July 20, 2013

Chester V. Clark III: Grace in the story of Cain

— If you’ve ever received directions to a new address, you know that no matter how good the description of the route may be, you still will have a much better understanding of it after having driven it.

And sometimes even accurate directions are misunderstood, especially since descriptors such as “a little ways” or “the big house” are subjectively interpreted.

The challenges only become greater when generational, cultural or language gaps are involved. I remember being lost in the city of Rome, Italy, one dark night. Both times that I stopped and asked a “poliziotto” for directions I was told to keep going “straight ahead,” and both times I came almost immediately afterwards to a “T” intersection where I had to turn either right or left.

Yes, traveling a road has a way of illuminating our understanding of the directions we had earlier received. And this is how it is with the Old and New Testaments as well. Looking back on the Old Testament with the light shining from the New, we can better understand the prophecies that pointed forward to the love, the grace and the amazing salvation of the Redeemer to come.

When Eve had her first child, Cain, she and Adam were hopeful that this offspring might be the “seed” that God in Genesis 3:15 had promised. They couldn’t wait to see an end to the suffering their sin had caused. In fact, some biblical scholars translate her statement in Genesis 4:1 this way: “I have gotten a man — the Lord!” (King James Version, Margin). What shocking disappointment that this child would not be the world’s deliverer, but its first murderer!

After the fall of Adam and Eve, God evidently instructed them to offer sacrifices pointing forward to the Savior. One might conclude that it was from these first offerings that God made the “tunics of skin” to clothe them with (Genesis 3:21). The innocent animal, representing Jesus, had to die to cover their nakedness.

As they offered these sacrifices, Adam and his descendants were to look forward in faith to the coming of the Lamb of God who would take away the sin of the world (John 1:29). The location of these offerings was evidently to be at the gate of the Garden of Eden, where God had placed two angels as guard (Genesis 3:24).

I’m sure you know the story. Cain and his younger brother Abel each brought offerings to sacrifice to the Lord — Abel following the directions precisely and bringing a spotless lamb, and Cain culturizing God’s instructions and bringing what he thought best, his fruit.

By doing what he thought was better instead of simply obeying God’s word, Cain became the forerunner of many in after generations who would seek to worship God on their own terms instead of in harmony with the Word. And for the sake of those generations to come, God could not allow such covert rebellion to go unchecked. He did not accept Cain’s sacrifice. This infuriated Cain.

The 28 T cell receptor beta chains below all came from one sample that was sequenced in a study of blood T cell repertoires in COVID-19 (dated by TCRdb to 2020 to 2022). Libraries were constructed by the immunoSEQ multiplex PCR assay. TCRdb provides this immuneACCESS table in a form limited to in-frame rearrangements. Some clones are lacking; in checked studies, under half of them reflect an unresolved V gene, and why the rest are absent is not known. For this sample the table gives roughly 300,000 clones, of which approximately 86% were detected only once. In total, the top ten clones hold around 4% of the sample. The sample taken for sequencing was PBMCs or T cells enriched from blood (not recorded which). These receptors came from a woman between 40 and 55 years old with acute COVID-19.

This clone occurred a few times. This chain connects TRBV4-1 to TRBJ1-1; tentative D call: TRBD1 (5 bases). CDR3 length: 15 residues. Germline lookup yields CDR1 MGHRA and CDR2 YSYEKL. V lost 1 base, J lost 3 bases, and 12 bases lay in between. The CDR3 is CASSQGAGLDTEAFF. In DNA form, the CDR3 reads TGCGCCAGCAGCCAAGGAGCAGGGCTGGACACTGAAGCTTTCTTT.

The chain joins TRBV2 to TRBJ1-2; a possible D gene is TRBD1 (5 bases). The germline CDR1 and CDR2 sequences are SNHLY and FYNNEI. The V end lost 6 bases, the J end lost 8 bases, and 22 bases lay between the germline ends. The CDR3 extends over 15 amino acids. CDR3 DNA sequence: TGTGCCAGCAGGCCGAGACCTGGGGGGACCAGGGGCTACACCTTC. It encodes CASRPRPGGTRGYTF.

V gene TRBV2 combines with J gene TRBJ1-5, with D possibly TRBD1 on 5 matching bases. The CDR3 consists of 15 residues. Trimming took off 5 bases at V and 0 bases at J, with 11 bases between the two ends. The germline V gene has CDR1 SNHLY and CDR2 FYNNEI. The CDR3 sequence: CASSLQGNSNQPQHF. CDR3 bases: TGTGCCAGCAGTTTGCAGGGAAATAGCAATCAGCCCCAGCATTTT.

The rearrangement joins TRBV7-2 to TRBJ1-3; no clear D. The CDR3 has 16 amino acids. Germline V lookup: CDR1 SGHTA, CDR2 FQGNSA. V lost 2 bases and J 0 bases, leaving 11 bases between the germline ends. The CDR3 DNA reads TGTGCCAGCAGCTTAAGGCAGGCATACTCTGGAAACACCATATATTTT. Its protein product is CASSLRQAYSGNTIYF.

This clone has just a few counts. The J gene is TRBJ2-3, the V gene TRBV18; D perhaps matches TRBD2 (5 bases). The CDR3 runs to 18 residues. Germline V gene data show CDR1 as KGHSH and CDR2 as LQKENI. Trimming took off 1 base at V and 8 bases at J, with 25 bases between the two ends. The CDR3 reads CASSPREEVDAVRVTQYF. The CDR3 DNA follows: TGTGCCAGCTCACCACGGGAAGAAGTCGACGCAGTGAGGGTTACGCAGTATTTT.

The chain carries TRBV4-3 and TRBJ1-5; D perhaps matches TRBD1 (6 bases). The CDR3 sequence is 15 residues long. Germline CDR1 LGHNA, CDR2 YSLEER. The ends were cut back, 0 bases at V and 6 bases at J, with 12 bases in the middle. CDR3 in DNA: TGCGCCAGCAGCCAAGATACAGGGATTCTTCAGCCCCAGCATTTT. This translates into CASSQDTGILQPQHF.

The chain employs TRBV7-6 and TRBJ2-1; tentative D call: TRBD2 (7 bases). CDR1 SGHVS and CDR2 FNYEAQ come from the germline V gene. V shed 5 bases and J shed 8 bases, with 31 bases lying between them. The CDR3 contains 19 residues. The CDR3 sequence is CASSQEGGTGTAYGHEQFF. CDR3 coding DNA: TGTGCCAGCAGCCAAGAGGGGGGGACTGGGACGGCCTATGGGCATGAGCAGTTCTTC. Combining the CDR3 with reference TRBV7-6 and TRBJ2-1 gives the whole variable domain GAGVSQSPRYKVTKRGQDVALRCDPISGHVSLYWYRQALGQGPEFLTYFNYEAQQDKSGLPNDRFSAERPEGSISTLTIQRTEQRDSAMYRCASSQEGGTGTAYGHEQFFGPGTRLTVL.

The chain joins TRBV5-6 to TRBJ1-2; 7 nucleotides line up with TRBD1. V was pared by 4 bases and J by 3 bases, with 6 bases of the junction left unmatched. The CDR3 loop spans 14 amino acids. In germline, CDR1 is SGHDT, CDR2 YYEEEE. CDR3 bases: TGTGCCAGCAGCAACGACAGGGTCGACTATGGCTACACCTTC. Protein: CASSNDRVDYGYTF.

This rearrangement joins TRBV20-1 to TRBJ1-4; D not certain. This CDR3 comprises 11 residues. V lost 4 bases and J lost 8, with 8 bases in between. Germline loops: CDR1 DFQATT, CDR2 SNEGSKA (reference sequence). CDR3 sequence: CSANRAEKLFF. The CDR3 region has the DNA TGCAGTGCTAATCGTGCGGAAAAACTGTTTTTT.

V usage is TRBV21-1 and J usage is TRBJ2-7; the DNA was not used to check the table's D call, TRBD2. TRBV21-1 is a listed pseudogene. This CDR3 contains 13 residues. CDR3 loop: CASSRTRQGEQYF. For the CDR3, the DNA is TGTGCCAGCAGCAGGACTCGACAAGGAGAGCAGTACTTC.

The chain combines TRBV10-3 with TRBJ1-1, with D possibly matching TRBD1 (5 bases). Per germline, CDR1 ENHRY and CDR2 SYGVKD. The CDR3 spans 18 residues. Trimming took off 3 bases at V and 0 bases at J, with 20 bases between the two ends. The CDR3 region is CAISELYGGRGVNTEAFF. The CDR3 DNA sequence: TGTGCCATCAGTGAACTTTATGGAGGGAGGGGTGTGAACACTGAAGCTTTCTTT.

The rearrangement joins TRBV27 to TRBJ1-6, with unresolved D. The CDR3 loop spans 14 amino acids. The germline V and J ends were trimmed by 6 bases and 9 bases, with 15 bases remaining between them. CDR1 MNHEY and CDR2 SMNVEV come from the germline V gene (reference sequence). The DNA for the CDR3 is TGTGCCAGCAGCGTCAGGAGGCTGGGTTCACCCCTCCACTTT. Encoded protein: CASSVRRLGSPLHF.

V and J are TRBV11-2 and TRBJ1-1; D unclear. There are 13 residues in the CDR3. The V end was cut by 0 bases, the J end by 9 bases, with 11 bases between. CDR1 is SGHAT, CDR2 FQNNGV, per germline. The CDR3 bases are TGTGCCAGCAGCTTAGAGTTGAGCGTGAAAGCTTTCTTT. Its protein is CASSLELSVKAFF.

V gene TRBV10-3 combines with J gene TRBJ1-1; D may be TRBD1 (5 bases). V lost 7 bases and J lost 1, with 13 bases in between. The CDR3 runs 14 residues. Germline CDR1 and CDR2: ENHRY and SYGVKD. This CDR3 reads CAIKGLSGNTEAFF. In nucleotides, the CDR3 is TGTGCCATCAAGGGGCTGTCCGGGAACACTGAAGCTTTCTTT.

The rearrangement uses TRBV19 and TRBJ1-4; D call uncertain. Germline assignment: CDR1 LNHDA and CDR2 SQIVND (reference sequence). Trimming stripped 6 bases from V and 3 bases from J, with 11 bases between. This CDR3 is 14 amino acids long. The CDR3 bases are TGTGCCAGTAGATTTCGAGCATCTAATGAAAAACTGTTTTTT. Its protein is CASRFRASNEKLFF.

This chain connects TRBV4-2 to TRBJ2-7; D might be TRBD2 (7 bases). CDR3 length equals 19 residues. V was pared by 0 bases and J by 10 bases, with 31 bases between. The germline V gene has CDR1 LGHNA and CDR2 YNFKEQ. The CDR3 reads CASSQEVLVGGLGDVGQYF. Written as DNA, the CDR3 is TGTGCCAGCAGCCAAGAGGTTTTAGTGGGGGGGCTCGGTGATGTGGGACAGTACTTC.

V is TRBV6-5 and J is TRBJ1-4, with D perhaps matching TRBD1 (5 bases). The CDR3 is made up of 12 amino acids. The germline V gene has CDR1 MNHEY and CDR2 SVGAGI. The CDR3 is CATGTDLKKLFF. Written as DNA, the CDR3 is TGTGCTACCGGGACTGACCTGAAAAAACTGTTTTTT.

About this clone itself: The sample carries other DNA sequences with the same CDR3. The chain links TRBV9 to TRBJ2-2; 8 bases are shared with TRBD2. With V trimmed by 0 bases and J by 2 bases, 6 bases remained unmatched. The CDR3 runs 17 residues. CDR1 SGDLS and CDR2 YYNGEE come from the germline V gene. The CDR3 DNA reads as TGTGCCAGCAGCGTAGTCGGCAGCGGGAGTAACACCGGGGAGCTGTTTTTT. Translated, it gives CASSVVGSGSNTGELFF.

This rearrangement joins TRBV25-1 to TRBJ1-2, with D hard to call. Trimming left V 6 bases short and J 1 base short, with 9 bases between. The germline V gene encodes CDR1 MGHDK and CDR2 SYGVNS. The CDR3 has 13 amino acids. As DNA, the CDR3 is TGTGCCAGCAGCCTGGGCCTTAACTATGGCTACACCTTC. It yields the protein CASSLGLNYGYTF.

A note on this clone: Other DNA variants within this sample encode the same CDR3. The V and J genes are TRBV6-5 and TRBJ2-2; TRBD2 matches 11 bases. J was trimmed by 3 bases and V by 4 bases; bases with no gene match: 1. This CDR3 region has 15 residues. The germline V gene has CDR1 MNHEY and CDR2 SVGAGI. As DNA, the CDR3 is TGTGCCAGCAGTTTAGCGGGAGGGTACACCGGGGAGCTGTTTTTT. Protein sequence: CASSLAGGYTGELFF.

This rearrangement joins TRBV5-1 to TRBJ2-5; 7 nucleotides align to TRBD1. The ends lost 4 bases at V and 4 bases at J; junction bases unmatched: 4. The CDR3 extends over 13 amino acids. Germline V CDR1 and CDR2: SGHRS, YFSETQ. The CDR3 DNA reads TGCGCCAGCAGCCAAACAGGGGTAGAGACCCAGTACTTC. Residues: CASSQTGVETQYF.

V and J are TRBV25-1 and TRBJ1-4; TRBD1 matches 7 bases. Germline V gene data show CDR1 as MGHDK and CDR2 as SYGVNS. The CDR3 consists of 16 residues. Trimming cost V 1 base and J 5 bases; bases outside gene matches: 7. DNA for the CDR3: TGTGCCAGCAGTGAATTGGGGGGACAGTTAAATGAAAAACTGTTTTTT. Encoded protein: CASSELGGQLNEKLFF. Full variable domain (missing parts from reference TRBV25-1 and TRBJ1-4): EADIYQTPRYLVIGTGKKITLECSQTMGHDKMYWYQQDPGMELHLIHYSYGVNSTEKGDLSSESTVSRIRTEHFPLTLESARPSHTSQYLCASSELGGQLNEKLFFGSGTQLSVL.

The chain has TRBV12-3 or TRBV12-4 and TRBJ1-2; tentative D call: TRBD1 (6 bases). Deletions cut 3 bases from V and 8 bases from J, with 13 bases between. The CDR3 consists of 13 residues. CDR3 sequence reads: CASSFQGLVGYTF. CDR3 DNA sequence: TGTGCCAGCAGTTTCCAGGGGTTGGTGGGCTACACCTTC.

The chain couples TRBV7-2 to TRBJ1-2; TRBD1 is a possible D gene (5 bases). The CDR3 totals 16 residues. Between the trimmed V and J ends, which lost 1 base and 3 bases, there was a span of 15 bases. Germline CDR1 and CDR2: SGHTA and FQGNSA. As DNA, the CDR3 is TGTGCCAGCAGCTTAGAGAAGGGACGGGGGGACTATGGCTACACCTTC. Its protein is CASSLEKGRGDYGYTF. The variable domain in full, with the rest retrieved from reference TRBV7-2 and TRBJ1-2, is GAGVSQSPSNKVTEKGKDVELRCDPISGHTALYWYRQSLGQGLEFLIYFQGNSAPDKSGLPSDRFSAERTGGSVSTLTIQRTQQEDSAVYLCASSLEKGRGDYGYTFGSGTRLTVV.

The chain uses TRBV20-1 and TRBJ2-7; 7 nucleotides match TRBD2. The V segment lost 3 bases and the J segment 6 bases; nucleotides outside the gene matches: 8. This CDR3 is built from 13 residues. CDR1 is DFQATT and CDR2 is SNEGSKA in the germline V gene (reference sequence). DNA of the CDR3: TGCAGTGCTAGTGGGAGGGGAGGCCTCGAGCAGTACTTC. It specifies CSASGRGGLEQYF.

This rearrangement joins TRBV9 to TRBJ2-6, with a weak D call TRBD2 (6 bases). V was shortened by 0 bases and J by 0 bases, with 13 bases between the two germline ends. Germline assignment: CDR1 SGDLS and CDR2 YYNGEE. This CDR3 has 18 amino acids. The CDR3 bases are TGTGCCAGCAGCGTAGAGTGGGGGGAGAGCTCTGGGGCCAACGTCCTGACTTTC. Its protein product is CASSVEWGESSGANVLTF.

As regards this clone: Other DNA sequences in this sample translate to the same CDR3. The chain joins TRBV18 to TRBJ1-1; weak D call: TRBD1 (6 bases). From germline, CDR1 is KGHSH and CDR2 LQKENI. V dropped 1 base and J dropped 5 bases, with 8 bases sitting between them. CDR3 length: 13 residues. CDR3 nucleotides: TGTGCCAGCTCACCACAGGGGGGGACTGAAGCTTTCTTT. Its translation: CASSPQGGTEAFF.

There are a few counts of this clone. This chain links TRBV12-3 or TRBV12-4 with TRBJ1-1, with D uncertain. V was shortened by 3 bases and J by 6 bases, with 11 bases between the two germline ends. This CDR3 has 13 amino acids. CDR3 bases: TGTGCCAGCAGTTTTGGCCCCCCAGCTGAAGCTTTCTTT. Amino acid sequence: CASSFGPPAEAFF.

God addressed him, “Why are you angry? And why has your countenance fallen? If you do well, will you not be accepted? And if you do not do well, sin lies at the door. And its desire is for you, but you shall rule over it.” (Genesis 4:6, New King James Version)

The last phrase of God’s statement, as translated above, makes little sense. But there are two keys to help us understand what God was trying to say. First, we discover that the word translated “sin” here is found hundreds of times in the description of the Old Testament sanctuary service, but it is almost always translated “sin offering.” Second, we remember that the location where the offerings were made were by the gate or “door” of the Garden. A much less cumbersome paraphrase of this verse could read, “And if you’re not doing the right thing, there’s a sin offering over there by the gate. It’s intended for you, and you can do what you want with it.”

In other words, God was offering to overlook Cain’s sin and himself provide the offering that Cain had failed to bring! What a picture of grace we see in this story. Even the very best that we can bring to God isn’t good enough — but he has provided a Lamb and offers him to us freely. Even in our rebellion, overt or covert, God offers us a Savior if we will only see our need.

Cain could not be saved by worshiping God on his own terms, or on the merits of what he could bring — but he might have been saved by accepting the sacrifice that God provided freely.

And so may we!


 Chester Clark III is pastor at the Seventh-day Adventist Church in Dalton. His column appears on the third Saturday of the month.